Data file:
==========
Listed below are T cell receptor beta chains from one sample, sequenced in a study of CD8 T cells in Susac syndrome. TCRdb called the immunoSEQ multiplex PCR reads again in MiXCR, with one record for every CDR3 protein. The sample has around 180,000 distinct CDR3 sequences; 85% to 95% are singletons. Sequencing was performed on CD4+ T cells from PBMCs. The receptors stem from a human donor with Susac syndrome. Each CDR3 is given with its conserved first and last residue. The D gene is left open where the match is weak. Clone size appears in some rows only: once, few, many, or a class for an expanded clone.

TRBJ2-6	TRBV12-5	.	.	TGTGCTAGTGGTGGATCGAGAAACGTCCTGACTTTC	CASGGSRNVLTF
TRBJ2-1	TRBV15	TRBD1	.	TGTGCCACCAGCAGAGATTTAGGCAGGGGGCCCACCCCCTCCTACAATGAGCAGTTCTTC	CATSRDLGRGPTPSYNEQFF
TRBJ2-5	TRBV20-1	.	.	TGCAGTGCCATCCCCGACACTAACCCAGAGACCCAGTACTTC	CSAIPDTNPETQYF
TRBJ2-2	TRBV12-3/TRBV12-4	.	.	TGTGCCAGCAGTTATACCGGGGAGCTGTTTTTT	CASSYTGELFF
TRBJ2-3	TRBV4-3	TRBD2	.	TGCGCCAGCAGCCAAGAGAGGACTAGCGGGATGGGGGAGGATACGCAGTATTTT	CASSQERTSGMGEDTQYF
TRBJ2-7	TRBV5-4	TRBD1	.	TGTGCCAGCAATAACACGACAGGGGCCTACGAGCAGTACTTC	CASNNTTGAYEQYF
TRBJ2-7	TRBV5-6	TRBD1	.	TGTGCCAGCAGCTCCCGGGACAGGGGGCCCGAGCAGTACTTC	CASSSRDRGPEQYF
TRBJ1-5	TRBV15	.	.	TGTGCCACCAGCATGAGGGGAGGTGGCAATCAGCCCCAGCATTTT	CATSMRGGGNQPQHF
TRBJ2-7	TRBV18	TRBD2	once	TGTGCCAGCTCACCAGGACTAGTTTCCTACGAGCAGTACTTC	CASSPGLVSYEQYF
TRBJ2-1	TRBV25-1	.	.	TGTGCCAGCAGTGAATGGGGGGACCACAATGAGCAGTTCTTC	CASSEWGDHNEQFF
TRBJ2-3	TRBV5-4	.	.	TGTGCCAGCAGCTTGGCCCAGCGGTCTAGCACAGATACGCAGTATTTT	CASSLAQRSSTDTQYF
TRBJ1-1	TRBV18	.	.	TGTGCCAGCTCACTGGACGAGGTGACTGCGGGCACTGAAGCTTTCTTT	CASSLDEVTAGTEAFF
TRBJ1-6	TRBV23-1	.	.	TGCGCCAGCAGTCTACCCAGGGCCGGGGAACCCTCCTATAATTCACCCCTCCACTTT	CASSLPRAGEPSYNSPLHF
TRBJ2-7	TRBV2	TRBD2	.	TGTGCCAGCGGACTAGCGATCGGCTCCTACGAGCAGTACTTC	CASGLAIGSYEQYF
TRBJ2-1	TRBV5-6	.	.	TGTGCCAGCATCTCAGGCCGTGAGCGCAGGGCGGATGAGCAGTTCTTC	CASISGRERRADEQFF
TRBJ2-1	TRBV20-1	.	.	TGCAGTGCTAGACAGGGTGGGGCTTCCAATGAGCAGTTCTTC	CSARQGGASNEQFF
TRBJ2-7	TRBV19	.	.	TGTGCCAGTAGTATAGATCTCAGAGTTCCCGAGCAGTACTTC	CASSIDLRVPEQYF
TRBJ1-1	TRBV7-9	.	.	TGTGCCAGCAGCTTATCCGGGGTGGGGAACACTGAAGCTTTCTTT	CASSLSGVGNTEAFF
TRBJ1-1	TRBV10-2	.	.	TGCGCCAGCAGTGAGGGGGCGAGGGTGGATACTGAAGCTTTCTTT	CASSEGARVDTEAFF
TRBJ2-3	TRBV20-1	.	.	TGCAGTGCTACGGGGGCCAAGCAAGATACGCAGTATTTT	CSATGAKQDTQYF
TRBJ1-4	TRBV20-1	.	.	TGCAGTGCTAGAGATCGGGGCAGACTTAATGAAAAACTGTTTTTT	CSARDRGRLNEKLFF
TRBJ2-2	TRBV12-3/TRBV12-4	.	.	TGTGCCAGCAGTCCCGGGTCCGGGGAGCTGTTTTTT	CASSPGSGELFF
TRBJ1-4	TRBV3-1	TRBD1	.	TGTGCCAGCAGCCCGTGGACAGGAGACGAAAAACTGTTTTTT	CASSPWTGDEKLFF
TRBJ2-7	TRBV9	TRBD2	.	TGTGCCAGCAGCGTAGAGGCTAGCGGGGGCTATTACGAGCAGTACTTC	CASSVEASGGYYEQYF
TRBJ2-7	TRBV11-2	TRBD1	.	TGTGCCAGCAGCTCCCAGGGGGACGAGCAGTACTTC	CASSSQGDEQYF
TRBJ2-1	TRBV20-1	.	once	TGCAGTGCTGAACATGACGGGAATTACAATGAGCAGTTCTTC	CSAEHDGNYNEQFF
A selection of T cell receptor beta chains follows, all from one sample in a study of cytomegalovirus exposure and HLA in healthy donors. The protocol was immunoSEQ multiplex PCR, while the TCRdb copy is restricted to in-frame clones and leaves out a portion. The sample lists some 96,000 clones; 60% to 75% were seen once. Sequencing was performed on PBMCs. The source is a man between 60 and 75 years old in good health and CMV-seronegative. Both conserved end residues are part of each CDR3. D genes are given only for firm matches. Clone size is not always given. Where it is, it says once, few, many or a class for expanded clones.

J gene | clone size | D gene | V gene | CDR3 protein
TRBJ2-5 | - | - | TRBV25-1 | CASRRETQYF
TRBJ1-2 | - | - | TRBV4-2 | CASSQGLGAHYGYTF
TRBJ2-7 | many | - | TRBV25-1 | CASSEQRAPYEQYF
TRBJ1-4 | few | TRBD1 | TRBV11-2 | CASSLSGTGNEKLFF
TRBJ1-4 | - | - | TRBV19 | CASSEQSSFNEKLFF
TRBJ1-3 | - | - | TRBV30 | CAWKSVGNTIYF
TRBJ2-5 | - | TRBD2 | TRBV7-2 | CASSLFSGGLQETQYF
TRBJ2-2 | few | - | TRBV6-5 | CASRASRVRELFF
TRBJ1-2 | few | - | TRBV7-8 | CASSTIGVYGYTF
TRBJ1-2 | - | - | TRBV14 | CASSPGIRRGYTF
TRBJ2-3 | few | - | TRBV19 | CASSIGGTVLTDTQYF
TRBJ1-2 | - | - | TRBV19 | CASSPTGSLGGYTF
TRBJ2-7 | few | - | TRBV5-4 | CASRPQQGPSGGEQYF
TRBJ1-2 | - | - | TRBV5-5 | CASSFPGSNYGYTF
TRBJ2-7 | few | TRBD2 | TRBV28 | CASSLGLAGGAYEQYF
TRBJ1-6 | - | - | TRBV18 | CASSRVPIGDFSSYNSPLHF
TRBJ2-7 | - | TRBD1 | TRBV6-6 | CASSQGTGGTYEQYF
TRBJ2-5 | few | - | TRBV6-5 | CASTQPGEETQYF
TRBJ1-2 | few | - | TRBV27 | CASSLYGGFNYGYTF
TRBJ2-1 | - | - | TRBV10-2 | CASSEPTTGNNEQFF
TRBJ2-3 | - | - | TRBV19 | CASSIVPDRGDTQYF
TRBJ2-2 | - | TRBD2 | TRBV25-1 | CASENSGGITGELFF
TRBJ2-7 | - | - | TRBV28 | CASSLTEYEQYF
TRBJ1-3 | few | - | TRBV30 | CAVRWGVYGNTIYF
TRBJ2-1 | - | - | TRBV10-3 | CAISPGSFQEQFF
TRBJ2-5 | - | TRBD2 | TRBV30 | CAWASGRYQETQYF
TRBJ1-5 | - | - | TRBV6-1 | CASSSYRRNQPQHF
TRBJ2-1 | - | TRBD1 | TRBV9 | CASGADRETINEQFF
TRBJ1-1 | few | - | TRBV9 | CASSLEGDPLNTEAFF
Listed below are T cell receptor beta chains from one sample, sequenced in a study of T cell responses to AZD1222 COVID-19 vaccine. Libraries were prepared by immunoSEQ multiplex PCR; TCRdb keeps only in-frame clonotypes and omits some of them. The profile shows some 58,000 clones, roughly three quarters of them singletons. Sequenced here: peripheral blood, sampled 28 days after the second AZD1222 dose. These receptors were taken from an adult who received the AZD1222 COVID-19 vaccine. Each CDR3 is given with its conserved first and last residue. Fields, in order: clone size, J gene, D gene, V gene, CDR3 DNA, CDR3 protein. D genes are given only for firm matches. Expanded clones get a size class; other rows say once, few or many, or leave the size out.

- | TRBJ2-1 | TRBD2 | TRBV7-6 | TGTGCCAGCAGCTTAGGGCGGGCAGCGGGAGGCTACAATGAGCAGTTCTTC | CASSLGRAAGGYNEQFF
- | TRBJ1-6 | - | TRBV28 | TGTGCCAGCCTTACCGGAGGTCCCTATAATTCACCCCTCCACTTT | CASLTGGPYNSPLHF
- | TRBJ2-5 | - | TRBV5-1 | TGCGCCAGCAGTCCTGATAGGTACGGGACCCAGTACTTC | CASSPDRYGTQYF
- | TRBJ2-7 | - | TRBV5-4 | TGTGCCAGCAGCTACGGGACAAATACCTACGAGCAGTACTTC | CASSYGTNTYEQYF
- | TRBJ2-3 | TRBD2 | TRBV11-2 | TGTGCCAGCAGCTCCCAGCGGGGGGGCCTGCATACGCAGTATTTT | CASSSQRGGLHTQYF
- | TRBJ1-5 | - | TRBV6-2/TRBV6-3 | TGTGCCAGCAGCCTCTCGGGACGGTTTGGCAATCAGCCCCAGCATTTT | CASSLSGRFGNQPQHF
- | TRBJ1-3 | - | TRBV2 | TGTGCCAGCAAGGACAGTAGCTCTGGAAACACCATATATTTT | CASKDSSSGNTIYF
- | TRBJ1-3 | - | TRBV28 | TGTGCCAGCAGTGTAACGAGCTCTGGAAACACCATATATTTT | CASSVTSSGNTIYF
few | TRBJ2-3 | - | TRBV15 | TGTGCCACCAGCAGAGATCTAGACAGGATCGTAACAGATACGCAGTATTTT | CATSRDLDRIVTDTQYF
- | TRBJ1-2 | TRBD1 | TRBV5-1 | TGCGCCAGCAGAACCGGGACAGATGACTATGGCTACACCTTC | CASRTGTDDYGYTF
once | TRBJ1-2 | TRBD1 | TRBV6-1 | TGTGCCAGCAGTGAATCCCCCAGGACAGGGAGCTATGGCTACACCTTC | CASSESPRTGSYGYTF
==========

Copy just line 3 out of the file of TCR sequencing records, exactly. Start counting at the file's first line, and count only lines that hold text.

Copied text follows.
TRBJ2-1	TRBV15	TRBD1	.	TGTGCCACCAGCAGAGATTTAGGCAGGGGGCCCACCCCCTCCTACAATGAGCAGTTCTTC	CATSRDLGRGPTPSYNEQFF